Another take on Rush’s excellent new album… this time from esteemed heavy metal writer Martin Popoff, from his magazine Brave Words & Bloody Knuckles, dated May 31st…
Hard to believe, but this is the first full concept album for the Willy Wonkas of prog metal, Clockwork Angels being a complicated, oblique, angled tale involving less steampunk than rumour had it and much more about the march of time, all wrapped up in the meaninglessness for the non-believer, except for some sort of inner temple-building, or a garden as it were, Candide-style. If Vapor Trails was in the spirit (but not the sound) of red, yellow and blue Crimson (frantic, textured, high on the shelf), Clockwork Angels is in the glorious yet dour (an apt result of ascribing to Neil’s belief system) spirit of Wetton-era Crimson mixed with Van Der Graaf Generator, with all the Victorian weight lead-lined in a box of the two institutions. And therein lies one of a few steampunk nods, as there’s no one more “watchmaker” than Peter Hammill.
A singular Rush triumph results, and yes, before we even get to the music, there really is so much to ponder here, as there’s lyrics, light narration, visuals, and then an exo-story by Kevin J. Anderson. And like the best concept albums, the lyrics alone are mostly abstraction, with further abstraction caused by demarcation into their necessary chapters, welcome, so that these hugely ambitious and exclusively dark songs can stand on their own as Rush songs, soon to be mouthed by crowds in the wrongness for this of hockey barns.
But the concept nature is not the least of why this feels like the most unified and purposeful Rush album since Vapor Trails and before that, Signals and its pastels – it’s the baffling music, an almost new invention, or new is old, or “the future as it’s meant to be” in steampunk parlance. Gone is Alex’s trinket of layering in acoustic to accompany the riff (I always thought this sounded like a tear in the woofer), and also gone, then, logically, is any of the tinkle in Rush production, the brightness, which started with Grace and then reared its head to varying degrees and with often enrageable persona throughout, on every album, save I suppose for Vapor Trails.
No, what we have here is Rush’s bassiest production quake ever. Neil’s drums have never sounded so fat, warm and powerful, and Geddy and Alex storm on along with him, through track by blustery track, many neo-Maiden- and Death Magnetic-like in their sodding of conventional verse/chorus structure in redefinition of the word “break.” The boomy resonance of all this was captured inside of three months at a brand new/one-year-old studio in Toronto called Revolution Recordings, and through an approach that had Geddy and Alex writing their crazy musicks, then handing it to Neil to make sense of. The Professor then supposed for himself a pile of spontaneity (an oxymoron, until you hear how much exertion is necessary through the album’s 66.6 minutes), literally conducted with a drumstick by producer Nick Raskulinecz, who would and obviously could suggest fills by singing them like a Three Stooges routine (which makes him the fourth Stooge).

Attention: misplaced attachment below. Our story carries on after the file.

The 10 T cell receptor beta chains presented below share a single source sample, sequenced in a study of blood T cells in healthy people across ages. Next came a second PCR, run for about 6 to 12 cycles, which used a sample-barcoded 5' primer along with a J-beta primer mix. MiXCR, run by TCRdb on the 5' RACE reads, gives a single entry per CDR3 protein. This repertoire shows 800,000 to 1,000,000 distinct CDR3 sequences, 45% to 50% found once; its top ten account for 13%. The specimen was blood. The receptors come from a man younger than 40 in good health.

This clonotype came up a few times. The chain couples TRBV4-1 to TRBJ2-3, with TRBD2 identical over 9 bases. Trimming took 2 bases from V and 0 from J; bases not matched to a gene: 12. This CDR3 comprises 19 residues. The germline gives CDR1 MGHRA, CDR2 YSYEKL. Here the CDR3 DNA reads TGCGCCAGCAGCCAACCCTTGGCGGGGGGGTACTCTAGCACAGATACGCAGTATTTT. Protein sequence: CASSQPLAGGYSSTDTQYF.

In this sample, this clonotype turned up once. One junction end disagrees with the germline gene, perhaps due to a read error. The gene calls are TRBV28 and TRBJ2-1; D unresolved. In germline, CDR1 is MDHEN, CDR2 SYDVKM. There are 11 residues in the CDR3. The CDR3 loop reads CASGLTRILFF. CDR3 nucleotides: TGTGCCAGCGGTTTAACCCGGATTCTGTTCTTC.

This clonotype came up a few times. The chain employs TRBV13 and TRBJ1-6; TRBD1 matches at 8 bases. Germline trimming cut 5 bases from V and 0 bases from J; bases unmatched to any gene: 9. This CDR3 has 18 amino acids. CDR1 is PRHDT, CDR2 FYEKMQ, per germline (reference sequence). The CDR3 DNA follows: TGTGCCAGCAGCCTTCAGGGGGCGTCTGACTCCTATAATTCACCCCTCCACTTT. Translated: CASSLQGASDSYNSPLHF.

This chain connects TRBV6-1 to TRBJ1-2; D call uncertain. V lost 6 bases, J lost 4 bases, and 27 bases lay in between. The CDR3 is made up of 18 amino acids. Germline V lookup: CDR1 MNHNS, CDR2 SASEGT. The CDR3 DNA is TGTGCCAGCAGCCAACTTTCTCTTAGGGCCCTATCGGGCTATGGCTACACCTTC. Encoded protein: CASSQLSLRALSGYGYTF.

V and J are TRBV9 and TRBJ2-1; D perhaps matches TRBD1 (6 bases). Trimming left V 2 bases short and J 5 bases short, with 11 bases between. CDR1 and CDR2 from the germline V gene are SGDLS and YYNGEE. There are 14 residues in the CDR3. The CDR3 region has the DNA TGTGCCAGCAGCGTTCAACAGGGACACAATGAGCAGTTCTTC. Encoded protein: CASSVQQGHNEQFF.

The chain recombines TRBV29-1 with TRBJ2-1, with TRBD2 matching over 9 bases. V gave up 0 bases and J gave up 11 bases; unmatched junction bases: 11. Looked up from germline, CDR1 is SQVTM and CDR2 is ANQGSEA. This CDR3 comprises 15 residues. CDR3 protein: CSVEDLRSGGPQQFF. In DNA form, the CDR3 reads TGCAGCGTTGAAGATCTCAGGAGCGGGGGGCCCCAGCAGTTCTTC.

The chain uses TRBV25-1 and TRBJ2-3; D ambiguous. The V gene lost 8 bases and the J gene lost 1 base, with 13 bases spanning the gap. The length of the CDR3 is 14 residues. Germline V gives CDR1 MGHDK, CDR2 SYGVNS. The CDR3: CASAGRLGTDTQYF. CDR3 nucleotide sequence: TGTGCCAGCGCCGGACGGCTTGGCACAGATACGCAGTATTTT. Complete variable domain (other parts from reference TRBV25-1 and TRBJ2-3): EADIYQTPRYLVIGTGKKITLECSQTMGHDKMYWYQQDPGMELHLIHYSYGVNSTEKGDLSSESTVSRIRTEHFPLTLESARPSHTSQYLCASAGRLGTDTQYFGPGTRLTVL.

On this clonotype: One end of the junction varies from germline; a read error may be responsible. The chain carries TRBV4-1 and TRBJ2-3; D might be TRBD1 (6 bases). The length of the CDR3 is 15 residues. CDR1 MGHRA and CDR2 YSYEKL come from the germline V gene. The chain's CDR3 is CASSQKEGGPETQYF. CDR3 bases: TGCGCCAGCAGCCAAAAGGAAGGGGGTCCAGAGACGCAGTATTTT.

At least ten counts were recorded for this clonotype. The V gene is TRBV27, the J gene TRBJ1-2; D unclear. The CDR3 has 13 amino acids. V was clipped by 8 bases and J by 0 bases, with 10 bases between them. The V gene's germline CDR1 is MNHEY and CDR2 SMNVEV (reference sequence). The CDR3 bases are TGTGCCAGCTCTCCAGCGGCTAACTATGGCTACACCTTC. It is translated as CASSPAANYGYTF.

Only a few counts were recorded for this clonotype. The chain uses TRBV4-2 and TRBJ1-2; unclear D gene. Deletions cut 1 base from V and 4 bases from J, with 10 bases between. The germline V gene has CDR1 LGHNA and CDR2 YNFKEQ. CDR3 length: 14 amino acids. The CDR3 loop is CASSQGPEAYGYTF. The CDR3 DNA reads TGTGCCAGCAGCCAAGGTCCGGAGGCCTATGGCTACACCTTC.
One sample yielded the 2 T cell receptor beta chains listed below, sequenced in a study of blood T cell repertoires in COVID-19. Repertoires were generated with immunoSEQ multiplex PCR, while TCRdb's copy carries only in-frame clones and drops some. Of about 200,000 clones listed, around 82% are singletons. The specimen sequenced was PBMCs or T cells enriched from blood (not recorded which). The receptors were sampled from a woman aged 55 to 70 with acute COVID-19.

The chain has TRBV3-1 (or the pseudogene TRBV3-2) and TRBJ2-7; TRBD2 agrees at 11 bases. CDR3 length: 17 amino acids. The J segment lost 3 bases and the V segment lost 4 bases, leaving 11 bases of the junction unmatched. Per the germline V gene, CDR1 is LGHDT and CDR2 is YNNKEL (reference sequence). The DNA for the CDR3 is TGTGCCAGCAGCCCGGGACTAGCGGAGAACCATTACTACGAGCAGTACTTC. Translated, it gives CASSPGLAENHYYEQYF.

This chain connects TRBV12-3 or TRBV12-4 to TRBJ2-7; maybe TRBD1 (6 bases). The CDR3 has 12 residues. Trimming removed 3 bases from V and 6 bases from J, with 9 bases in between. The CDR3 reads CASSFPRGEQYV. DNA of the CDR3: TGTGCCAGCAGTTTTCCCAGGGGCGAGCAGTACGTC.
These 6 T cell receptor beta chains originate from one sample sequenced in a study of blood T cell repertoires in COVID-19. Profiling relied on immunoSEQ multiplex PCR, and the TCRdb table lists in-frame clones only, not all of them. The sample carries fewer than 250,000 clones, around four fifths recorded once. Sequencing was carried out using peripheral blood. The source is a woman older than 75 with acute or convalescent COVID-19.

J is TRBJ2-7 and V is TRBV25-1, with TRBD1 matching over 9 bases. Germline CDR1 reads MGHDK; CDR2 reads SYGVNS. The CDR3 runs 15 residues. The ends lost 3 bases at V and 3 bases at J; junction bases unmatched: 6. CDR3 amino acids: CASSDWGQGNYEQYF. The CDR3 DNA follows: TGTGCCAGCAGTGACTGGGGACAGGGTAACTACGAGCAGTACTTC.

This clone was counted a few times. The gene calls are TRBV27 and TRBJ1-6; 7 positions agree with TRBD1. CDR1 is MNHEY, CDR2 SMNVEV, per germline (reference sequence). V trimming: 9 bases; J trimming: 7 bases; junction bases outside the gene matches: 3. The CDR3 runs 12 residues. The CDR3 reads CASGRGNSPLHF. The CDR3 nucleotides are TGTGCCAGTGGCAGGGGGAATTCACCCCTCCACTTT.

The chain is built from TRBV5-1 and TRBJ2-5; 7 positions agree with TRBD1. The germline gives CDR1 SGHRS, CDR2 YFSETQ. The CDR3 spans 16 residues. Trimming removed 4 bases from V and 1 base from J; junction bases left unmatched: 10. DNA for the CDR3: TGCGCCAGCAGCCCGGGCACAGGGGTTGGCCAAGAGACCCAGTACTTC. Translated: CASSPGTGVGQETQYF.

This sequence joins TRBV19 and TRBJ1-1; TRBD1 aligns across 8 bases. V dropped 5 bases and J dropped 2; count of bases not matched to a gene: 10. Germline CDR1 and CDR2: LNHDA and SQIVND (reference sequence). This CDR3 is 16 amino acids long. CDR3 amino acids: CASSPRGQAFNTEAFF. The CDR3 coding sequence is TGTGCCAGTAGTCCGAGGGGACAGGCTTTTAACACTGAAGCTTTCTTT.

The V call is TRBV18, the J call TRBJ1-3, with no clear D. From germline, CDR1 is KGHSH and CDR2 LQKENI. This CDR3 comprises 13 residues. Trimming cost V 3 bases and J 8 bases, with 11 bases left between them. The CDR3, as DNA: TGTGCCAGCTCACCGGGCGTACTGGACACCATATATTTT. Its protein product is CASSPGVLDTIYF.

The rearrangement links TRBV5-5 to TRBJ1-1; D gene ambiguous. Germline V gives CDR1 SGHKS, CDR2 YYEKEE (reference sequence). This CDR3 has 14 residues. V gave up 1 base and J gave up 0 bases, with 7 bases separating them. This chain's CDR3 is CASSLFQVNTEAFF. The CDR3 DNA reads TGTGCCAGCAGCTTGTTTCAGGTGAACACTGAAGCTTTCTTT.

The result is Neil’s grooviest playing ever, groove being the one area Neil, by necessity of Rushwriting, rarely bothered himself with – I think he’d have to admit he’s a white man playing the drums. Ergo, he gorgeously falls off the end of bars all around Clockwork town, helping to create a hot mess of a ‘70s prog album, the type that would never sell, but to fellow English cynics born out of tyme, squelching through the moors.
You’ll be glad to know at least one person (me) thinks the balance of Clockwork Angels is actually better than the two old/advance songs ‘Caravan’ and ‘BU2B’, but that both those songs fit, despite their being recorded a year and a half earlier than the balance. Both are essentially slide rule grunge, the first, about getting away from the family farm, the next, as Neil surmises, faith-bashing, which sets up the dark cloud over how time rapes us over the rest of the album.